Accounting, BS

Introduction to an Accounting Degree Program

Welcome to the Accounting Degree Program, where we embark on a journey of financial acumen, strategic analysis, and professional integrity. In today's dynamic global economy, the role of accountants has never been more crucial. As stewards of financial information, accountants play a pivotal role in guiding businesses, organizations, and individuals toward sound financial decisions, compliance with regulations, and sustainable growth.

Comprehensive Overview

Our Accounting Degree Program is designed to equip students with the knowledge, skills, and ethical principles necessary to thrive in the complex world of accounting. Whether you aspire to become a Certified Public Accountant (CPA), work in corporate finance, pursue a career in forensic accounting, or contribute to the non-profit sector, our program offers a comprehensive curriculum tailored to meet diverse career aspirations.

Key Components of the Program:

  1. Foundational Principles: Students delve into the fundamental principles of accounting, including financial reporting, managerial accounting, auditing, and taxation. Through rigorous coursework and practical applications, students develop a solid understanding of accounting principles that form the bedrock of their professional careers.
  2. Technology Integration: In today's digital age, proficiency in accounting software and information systems is paramount. Our program integrates cutting-edge technology platforms and software applications, enabling students to analyze financial data, automate processes, and adapt to evolving technological landscapes.
  3. Professional Development: Beyond technical proficiency, our program emphasizes the development of critical thinking, communication, and problem-solving skills. Through case studies, group projects, and real-world simulations, students hone their ability to analyze complex financial scenarios, communicate insights effectively, and make informed decisions.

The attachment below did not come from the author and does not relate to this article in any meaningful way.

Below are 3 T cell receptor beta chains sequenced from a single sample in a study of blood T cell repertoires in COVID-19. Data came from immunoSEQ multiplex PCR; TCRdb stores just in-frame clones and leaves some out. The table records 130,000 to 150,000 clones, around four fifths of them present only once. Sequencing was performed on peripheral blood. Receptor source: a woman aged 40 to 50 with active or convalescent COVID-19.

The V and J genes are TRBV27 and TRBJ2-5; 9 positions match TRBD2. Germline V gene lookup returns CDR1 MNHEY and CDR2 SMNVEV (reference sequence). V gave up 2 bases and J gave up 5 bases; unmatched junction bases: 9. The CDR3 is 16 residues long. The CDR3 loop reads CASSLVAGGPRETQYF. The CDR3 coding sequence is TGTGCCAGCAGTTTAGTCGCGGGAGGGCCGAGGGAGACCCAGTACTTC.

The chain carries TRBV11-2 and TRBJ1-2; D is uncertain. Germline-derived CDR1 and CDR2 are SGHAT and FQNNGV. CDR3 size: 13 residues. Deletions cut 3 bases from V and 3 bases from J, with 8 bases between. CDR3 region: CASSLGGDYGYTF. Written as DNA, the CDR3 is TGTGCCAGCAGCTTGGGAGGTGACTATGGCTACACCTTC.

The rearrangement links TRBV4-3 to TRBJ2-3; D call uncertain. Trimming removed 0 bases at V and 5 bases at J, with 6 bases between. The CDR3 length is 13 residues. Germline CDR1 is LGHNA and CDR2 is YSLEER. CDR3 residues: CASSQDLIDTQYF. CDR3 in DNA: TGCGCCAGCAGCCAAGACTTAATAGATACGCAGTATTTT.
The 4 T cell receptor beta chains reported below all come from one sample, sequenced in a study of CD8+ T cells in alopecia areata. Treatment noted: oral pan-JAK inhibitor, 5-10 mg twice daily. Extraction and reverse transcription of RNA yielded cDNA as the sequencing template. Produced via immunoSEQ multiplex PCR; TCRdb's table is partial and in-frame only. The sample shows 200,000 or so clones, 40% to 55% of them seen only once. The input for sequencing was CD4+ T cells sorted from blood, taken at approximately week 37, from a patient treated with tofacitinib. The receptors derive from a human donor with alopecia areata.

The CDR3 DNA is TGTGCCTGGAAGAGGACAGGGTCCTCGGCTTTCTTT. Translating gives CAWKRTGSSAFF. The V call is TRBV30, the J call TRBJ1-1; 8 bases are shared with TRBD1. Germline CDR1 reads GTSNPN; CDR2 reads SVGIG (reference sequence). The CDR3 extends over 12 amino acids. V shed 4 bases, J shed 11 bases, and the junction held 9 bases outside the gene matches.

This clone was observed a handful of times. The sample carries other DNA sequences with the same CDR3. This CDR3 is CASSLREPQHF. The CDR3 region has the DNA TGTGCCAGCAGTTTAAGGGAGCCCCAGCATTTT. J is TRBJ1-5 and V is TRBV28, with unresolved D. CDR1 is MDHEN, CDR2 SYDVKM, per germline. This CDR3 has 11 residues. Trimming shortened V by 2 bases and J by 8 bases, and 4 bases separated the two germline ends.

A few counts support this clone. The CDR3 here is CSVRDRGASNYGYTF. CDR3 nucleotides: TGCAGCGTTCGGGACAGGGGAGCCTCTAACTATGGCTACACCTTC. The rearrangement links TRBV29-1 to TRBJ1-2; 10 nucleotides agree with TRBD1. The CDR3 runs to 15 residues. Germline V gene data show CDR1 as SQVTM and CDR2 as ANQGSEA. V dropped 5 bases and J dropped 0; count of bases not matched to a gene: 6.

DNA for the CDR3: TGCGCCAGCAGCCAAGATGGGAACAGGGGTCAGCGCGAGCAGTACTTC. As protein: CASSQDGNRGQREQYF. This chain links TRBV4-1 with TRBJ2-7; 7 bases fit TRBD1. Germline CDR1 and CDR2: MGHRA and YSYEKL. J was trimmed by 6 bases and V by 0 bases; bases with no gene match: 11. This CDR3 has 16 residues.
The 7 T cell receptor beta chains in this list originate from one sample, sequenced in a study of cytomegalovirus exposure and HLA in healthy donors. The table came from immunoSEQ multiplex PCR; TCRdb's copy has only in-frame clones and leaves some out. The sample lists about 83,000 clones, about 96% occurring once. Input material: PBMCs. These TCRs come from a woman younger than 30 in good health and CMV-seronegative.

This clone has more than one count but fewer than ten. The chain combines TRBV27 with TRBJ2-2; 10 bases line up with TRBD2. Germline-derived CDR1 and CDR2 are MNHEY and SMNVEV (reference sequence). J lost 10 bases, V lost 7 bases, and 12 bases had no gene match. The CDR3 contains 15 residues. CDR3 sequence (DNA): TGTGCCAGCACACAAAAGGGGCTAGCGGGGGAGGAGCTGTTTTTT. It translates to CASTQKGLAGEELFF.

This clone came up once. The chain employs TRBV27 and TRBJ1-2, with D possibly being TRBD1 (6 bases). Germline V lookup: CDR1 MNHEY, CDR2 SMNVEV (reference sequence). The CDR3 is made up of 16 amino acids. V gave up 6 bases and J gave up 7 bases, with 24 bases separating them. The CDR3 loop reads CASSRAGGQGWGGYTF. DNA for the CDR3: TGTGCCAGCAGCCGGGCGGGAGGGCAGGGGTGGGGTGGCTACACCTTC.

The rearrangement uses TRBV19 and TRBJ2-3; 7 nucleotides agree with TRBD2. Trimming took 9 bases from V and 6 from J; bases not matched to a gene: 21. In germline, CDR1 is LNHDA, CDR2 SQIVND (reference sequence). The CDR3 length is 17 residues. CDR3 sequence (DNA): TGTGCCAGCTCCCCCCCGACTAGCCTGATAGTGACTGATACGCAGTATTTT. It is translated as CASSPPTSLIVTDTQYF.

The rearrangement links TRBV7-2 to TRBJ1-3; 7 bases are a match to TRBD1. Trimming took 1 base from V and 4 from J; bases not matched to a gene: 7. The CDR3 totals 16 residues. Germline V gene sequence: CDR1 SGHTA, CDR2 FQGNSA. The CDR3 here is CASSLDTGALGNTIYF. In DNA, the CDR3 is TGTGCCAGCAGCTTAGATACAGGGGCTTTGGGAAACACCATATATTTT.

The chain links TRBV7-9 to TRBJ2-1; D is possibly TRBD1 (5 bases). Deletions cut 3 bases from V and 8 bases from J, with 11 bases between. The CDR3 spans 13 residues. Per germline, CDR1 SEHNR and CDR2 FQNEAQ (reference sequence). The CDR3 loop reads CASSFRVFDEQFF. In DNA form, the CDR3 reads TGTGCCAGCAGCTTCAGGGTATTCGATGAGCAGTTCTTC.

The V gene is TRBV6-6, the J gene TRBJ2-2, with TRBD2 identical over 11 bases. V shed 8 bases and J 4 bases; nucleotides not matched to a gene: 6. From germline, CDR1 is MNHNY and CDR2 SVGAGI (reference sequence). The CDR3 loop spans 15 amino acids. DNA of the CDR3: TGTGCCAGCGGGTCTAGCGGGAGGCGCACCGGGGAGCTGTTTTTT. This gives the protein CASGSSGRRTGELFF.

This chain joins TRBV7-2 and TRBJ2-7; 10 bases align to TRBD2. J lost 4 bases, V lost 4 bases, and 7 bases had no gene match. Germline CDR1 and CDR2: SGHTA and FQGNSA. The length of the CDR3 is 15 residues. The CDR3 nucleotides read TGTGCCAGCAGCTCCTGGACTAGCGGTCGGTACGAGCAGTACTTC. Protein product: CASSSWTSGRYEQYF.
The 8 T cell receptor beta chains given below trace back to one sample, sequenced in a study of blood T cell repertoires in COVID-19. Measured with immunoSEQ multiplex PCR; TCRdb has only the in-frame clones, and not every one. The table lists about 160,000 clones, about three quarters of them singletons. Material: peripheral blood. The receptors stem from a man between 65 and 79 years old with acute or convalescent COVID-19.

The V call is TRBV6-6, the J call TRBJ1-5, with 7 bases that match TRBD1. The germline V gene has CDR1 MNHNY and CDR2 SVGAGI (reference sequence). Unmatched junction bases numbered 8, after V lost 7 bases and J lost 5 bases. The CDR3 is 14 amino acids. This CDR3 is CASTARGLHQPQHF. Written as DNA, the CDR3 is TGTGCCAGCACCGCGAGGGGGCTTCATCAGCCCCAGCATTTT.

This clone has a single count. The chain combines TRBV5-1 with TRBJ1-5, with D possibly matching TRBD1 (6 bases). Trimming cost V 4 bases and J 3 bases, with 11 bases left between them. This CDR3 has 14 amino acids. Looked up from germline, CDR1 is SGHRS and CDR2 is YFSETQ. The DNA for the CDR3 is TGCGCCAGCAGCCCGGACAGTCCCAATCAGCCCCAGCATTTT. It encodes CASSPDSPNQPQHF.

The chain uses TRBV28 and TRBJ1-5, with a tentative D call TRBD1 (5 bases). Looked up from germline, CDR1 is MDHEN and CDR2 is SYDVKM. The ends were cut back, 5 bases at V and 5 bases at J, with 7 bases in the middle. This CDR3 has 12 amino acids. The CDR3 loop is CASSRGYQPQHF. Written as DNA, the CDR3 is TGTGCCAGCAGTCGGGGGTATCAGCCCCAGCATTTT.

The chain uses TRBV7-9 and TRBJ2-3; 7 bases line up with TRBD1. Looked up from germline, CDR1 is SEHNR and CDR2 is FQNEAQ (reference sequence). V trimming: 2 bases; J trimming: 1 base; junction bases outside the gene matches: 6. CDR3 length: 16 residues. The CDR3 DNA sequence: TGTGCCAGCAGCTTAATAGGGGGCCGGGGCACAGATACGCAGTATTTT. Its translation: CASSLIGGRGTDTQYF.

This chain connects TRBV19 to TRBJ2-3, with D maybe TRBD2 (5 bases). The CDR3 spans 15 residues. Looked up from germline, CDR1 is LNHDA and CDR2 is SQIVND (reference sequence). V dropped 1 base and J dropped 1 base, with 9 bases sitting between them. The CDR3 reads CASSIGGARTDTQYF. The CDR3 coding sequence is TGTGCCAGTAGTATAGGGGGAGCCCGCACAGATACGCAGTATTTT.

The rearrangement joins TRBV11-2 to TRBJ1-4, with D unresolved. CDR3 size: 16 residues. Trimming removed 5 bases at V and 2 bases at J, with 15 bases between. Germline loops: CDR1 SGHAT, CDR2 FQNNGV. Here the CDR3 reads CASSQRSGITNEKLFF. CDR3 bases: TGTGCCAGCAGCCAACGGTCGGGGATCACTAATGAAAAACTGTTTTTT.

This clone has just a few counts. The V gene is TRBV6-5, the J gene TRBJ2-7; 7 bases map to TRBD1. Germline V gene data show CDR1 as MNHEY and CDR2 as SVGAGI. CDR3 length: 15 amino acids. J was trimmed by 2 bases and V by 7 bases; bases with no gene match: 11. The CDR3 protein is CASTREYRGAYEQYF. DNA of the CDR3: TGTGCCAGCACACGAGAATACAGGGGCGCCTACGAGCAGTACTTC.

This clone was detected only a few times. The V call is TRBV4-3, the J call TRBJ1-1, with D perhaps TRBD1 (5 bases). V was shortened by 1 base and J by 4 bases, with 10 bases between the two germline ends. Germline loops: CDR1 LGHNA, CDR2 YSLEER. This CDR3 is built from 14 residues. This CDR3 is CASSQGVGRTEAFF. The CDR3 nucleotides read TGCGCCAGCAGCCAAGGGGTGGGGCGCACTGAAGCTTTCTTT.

4. Ethical Leadership: Integrity is the cornerstone of the accounting profession. Our program instills ethical principles and fosters a culture of integrity, responsibility, and accountability. Students explore ethical dilemmas, engage in ethical decision-making frameworks, and cultivate a commitment to upholding professional standards of conduct.
  5. Specialized Tracks and Electives: Recognizing the diverse interests and career paths within the field of accounting, our program offers specialized tracks and elective courses tailored to students' interests and career goals. Whether focusing on tax planning, forensic accounting, financial analysis, or international accounting standards, students have the flexibility to customize their educational experience.
  6. Experiential Learning Opportunities: Beyond the classroom, students have access to internships, co-op programs, and experiential learning opportunities with industry partners, accounting firms, and government agencies. These hands-on experiences provide invaluable insights into real-world accounting practices, expand professional networks, and enhance career readiness.

Whether you're pursuing a Bachelor of Science in Accounting, seeking to become a Certified Public Accountant (CPA), aiming for a Master's in Accounting or a Master’s in Finance, our curriculum is tailored to meet your educational and career goals. Throughout your studies, you'll benefit from experienced faculty, hands-on projects, and opportunities to intern with leading firms. Join us as we delve into the world of numbers, financial management, and ethical accounting practices, setting the stage for a rewarding and impactful career in the field of accounting.